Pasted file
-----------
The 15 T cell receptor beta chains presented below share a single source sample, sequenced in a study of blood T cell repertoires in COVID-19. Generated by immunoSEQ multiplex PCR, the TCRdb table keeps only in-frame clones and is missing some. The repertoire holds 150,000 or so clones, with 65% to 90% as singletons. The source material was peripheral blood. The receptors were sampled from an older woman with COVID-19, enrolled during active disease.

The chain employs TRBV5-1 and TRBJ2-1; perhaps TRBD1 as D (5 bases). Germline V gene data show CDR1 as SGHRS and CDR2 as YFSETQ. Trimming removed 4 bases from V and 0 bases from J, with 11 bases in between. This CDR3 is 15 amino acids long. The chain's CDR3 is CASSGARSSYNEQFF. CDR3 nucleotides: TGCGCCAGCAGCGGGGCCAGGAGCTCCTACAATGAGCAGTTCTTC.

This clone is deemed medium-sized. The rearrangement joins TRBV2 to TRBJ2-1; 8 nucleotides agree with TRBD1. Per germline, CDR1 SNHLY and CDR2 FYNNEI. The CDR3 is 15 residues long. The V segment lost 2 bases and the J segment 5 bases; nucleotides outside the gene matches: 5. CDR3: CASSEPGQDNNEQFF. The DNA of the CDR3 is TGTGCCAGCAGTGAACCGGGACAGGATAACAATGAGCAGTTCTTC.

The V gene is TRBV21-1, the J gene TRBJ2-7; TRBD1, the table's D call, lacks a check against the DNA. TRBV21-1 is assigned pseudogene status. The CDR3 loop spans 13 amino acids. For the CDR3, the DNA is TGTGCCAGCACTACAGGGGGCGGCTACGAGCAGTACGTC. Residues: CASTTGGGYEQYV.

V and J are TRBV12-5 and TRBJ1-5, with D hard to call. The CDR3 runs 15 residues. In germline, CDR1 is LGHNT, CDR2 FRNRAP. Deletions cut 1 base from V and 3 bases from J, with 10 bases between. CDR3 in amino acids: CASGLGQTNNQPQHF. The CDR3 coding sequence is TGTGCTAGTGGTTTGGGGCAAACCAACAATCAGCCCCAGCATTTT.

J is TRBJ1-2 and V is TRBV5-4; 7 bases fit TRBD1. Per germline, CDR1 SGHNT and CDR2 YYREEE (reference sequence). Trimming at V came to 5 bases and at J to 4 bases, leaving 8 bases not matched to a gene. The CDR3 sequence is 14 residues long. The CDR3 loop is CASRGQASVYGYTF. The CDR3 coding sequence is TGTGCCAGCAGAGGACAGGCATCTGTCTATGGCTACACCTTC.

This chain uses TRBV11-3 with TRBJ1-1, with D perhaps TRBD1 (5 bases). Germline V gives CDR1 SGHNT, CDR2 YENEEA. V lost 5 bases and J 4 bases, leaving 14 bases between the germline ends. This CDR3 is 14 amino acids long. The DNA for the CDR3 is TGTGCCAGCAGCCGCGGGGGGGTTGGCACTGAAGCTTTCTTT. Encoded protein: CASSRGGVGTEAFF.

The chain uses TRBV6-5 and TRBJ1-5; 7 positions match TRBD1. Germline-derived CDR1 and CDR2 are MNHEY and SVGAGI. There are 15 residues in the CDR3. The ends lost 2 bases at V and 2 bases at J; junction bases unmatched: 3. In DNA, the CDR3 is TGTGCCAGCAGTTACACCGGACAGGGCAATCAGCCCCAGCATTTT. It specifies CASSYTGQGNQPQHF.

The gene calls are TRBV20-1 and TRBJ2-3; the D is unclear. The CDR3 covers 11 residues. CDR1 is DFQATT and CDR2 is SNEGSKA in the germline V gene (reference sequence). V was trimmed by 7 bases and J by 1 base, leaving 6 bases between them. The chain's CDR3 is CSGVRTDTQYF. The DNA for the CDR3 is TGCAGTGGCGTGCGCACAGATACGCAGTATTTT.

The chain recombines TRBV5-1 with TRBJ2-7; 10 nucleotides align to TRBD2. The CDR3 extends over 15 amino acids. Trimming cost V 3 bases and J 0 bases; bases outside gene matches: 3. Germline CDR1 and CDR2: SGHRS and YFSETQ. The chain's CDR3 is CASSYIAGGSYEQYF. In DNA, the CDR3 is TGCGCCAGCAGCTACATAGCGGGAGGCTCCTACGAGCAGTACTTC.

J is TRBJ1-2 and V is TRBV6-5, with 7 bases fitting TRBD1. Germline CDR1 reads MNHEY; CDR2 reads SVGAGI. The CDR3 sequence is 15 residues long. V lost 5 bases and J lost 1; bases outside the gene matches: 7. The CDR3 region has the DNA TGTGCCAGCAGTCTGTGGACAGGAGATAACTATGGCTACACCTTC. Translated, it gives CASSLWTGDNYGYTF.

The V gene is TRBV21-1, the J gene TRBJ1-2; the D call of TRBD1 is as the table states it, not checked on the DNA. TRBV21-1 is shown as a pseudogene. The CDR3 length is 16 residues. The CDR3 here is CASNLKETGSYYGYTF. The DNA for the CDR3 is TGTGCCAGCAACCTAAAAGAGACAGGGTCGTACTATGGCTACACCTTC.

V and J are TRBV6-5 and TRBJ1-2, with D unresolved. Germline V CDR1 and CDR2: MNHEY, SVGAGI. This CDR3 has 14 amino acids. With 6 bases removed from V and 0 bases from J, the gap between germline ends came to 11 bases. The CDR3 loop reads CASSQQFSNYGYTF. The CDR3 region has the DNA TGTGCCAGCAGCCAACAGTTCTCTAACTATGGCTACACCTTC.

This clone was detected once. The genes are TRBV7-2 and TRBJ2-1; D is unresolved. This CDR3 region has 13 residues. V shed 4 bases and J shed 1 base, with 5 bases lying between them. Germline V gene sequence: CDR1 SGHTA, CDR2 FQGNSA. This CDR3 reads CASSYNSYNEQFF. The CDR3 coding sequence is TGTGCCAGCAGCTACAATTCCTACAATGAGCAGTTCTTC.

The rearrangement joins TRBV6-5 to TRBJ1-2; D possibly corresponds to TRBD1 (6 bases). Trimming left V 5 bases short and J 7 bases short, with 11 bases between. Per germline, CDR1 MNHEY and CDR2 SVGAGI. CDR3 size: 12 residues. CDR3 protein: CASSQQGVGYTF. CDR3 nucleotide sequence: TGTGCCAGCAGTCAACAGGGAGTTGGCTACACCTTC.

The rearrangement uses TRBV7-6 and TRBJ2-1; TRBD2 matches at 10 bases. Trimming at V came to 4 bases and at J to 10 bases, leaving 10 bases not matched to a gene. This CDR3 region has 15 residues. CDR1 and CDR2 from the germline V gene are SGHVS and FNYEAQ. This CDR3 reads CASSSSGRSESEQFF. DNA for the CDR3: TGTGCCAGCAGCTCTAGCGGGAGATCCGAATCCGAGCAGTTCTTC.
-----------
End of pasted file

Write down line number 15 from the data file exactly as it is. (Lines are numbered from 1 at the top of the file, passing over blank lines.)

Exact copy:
The rearrangement joins TRBV6-5 to TRBJ1-2; D possibly corresponds to TRBD1 (6 bases). Trimming left V 5 bases short and J 7 bases short, with 11 bases between. Per germline, CDR1 MNHEY and CDR2 SVGAGI. CDR3 size: 12 residues. CDR3 protein: CASSQQGVGYTF. CDR3 nucleotide sequence: TGTGCCAGCAGTCAACAGGGAGTTGGCTACACCTTC.